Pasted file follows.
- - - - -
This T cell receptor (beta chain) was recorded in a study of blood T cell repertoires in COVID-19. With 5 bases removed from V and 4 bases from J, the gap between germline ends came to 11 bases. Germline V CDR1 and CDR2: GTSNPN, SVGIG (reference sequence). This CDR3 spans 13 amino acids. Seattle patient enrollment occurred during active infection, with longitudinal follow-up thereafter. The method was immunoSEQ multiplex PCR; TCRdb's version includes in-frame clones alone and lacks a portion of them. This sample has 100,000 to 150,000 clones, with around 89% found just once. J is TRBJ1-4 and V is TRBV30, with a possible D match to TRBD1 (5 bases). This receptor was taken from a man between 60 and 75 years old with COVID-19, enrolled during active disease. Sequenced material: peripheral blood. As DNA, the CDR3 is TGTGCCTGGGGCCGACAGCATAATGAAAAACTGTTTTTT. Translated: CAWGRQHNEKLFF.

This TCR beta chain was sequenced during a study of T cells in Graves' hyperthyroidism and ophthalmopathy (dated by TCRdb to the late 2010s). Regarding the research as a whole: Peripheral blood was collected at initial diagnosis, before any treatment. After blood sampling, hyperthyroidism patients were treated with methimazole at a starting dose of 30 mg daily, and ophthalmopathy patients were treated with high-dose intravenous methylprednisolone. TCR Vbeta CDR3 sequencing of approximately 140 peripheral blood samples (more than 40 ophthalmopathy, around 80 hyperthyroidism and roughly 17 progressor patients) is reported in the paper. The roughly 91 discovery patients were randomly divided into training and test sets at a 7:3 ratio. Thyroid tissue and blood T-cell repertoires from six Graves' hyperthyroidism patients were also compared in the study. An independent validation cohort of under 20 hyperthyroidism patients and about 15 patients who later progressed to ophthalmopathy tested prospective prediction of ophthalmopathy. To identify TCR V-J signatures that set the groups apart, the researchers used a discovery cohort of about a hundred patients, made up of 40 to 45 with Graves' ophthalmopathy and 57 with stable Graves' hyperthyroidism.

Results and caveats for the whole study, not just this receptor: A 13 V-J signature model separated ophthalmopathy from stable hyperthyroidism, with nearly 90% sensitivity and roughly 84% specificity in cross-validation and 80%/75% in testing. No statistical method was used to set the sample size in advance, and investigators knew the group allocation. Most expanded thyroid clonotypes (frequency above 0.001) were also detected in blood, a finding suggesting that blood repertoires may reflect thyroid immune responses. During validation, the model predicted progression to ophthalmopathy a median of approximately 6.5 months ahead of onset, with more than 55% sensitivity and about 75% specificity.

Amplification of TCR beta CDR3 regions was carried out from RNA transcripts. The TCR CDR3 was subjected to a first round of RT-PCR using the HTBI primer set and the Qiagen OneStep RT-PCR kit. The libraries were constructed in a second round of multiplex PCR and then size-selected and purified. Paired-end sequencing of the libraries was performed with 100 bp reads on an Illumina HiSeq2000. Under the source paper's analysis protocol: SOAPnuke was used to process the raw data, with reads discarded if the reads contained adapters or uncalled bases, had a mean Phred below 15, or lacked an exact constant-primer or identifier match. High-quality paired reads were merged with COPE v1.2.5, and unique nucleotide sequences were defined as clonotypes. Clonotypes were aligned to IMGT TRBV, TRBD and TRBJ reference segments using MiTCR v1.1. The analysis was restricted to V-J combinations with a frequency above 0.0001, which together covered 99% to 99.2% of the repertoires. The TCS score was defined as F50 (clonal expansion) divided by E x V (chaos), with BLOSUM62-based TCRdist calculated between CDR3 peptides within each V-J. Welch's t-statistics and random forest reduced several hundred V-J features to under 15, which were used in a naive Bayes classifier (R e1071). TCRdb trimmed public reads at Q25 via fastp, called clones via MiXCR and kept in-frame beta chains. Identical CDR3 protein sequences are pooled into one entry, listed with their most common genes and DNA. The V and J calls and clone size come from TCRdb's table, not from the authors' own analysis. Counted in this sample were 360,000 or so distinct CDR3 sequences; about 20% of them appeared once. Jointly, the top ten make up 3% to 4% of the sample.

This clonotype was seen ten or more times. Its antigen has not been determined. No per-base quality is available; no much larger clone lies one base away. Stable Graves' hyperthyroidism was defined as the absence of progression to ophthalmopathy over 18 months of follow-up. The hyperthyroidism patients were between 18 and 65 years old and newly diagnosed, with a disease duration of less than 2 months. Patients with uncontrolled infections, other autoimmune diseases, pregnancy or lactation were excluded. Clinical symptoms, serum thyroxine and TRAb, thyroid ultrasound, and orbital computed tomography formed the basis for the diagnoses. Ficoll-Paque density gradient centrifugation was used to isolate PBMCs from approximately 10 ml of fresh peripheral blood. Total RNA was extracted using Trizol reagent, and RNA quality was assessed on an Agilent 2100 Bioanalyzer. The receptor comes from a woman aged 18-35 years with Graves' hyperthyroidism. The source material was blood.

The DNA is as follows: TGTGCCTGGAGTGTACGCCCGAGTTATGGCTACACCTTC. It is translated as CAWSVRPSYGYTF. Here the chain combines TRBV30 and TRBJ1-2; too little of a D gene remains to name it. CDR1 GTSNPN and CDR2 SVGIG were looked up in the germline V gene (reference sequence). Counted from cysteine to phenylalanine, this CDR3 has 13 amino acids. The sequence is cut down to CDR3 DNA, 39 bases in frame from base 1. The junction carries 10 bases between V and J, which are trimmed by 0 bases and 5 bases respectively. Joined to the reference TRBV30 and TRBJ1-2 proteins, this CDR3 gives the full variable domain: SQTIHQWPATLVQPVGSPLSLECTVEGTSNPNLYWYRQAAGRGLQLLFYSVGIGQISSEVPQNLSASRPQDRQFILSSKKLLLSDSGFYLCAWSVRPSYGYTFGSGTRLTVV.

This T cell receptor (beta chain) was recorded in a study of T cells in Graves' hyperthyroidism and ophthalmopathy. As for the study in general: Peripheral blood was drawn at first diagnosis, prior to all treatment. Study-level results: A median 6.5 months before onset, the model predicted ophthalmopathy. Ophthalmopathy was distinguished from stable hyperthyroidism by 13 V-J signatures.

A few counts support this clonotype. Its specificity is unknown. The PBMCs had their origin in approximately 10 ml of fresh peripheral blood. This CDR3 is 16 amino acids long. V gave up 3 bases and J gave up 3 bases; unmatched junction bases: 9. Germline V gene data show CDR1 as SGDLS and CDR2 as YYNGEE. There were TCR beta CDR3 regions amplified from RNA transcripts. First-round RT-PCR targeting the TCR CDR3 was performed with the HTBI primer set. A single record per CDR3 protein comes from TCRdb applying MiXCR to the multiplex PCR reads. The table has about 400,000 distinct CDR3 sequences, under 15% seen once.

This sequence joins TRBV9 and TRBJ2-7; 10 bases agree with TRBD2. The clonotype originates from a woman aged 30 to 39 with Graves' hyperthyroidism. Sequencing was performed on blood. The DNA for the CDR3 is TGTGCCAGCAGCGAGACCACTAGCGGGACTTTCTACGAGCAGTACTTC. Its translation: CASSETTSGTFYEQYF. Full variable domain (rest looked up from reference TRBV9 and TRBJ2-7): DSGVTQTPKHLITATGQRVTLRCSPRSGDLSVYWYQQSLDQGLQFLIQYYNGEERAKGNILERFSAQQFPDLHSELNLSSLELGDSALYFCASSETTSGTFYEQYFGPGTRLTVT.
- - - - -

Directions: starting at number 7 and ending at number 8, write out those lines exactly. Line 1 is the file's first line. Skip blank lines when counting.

This T cell receptor (beta chain) was recorded in a study of T cells in Graves' hyperthyroidism and ophthalmopathy. As for the study in general: Peripheral blood was drawn at first diagnosis, prior to all treatment. Study-level results: A median 6.5 months before onset, the model predicted ophthalmopathy. Ophthalmopathy was distinguished from stable hyperthyroidism by 13 V-J signatures.

A few counts support this clonotype. Its specificity is unknown. The PBMCs had their origin in approximately 10 ml of fresh peripheral blood. This CDR3 is 16 amino acids long. V gave up 3 bases and J gave up 3 bases; unmatched junction bases: 9. Germline V gene data show CDR1 as SGDLS and CDR2 as YYNGEE. There were TCR beta CDR3 regions amplified from RNA transcripts. First-round RT-PCR targeting the TCR CDR3 was performed with the HTBI primer set. A single record per CDR3 protein comes from TCRdb applying MiXCR to the multiplex PCR reads. The table has about 400,000 distinct CDR3 sequences, under 15% seen once.